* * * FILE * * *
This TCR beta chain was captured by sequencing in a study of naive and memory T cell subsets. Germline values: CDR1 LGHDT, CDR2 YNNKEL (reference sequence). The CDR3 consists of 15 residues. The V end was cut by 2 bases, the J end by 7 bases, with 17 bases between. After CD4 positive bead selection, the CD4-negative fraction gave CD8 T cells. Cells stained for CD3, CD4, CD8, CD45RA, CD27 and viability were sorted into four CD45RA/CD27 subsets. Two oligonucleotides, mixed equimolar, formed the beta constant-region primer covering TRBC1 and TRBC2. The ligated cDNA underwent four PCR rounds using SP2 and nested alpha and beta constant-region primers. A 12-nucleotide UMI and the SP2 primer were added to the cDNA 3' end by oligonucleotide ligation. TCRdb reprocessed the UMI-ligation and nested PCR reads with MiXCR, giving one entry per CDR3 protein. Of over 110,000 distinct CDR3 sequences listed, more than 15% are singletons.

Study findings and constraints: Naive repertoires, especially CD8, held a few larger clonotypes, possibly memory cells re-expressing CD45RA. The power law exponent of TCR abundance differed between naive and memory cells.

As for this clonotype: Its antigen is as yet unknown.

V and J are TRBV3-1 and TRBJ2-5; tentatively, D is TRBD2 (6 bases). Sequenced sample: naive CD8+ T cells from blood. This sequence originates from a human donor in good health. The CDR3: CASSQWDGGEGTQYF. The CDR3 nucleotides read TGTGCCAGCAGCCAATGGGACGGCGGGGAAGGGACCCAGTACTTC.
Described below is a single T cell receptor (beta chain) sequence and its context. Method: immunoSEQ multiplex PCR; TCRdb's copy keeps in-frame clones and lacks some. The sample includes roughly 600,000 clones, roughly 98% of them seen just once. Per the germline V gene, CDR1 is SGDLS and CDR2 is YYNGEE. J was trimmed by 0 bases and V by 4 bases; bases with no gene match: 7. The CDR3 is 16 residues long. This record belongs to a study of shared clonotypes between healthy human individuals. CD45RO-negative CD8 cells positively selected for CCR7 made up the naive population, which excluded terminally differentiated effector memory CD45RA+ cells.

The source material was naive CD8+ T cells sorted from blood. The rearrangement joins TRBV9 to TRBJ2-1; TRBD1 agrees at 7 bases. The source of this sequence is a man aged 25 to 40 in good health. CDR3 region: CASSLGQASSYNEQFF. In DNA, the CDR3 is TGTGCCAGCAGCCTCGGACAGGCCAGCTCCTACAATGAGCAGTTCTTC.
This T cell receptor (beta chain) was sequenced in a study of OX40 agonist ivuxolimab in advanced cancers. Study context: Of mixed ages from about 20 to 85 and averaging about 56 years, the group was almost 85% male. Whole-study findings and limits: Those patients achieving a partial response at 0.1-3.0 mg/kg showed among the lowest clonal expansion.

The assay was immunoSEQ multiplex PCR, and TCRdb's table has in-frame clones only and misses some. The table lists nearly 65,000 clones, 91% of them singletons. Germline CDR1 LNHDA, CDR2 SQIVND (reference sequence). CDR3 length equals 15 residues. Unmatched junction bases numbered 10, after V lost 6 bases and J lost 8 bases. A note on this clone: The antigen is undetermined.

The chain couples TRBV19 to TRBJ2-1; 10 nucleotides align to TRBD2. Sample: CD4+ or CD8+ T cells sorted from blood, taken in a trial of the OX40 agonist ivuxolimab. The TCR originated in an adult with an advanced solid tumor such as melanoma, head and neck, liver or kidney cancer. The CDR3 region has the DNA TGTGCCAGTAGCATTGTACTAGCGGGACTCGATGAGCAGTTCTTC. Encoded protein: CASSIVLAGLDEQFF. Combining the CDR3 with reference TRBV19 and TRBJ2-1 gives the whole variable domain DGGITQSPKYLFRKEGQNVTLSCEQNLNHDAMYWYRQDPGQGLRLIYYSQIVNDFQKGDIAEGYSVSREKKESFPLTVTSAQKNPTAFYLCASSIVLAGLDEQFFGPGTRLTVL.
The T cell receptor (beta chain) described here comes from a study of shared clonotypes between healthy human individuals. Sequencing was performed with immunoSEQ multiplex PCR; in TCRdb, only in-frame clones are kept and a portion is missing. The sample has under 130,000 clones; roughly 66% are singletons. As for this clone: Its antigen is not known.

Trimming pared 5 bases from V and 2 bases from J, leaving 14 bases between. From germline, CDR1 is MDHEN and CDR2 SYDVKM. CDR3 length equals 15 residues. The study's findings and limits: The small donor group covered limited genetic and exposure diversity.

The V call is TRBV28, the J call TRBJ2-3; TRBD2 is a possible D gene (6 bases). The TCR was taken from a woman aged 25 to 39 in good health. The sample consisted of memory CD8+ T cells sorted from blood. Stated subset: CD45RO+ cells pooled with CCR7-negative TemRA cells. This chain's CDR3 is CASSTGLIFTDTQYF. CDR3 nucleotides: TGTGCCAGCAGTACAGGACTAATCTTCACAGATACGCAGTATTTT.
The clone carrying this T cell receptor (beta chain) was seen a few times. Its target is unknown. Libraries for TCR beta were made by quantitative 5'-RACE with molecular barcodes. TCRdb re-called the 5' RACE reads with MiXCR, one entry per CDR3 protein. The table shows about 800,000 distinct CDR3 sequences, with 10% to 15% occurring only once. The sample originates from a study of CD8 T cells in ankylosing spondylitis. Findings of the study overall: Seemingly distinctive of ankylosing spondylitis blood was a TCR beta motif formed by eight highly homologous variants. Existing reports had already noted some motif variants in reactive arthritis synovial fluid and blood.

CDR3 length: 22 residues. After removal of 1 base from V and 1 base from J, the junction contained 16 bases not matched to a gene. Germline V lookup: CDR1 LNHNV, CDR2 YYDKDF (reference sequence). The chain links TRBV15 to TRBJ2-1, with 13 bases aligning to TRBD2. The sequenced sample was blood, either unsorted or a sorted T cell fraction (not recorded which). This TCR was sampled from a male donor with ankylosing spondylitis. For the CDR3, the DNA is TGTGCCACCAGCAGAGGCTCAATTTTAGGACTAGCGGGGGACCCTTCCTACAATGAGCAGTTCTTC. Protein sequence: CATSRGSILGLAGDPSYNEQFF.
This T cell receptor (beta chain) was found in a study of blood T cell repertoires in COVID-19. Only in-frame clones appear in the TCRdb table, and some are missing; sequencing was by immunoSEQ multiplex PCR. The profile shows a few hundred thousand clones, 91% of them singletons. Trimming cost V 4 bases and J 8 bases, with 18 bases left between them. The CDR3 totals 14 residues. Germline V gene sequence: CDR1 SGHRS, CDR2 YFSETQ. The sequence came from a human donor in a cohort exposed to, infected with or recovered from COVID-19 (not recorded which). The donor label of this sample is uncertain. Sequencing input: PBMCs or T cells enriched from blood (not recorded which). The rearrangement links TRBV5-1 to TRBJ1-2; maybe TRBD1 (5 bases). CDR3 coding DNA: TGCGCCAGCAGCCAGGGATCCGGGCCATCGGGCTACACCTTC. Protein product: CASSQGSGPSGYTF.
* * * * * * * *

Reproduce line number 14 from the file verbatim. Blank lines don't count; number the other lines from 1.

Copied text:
CDR3 length: 22 residues. After removal of 1 base from V and 1 base from J, the junction contained 16 bases not matched to a gene. Germline V lookup: CDR1 LNHNV, CDR2 YYDKDF (reference sequence). The chain links TRBV15 to TRBJ2-1, with 13 bases aligning to TRBD2. The sequenced sample was blood, either unsorted or a sorted T cell fraction (not recorded which). This TCR was sampled from a male donor with ankylosing spondylitis. For the CDR3, the DNA is TGTGCCACCAGCAGAGGCTCAATTTTAGGACTAGCGGGGGACCCTTCCTACAATGAGCAGTTCTTC. Protein sequence: CATSRGSILGLAGDPSYNEQFF.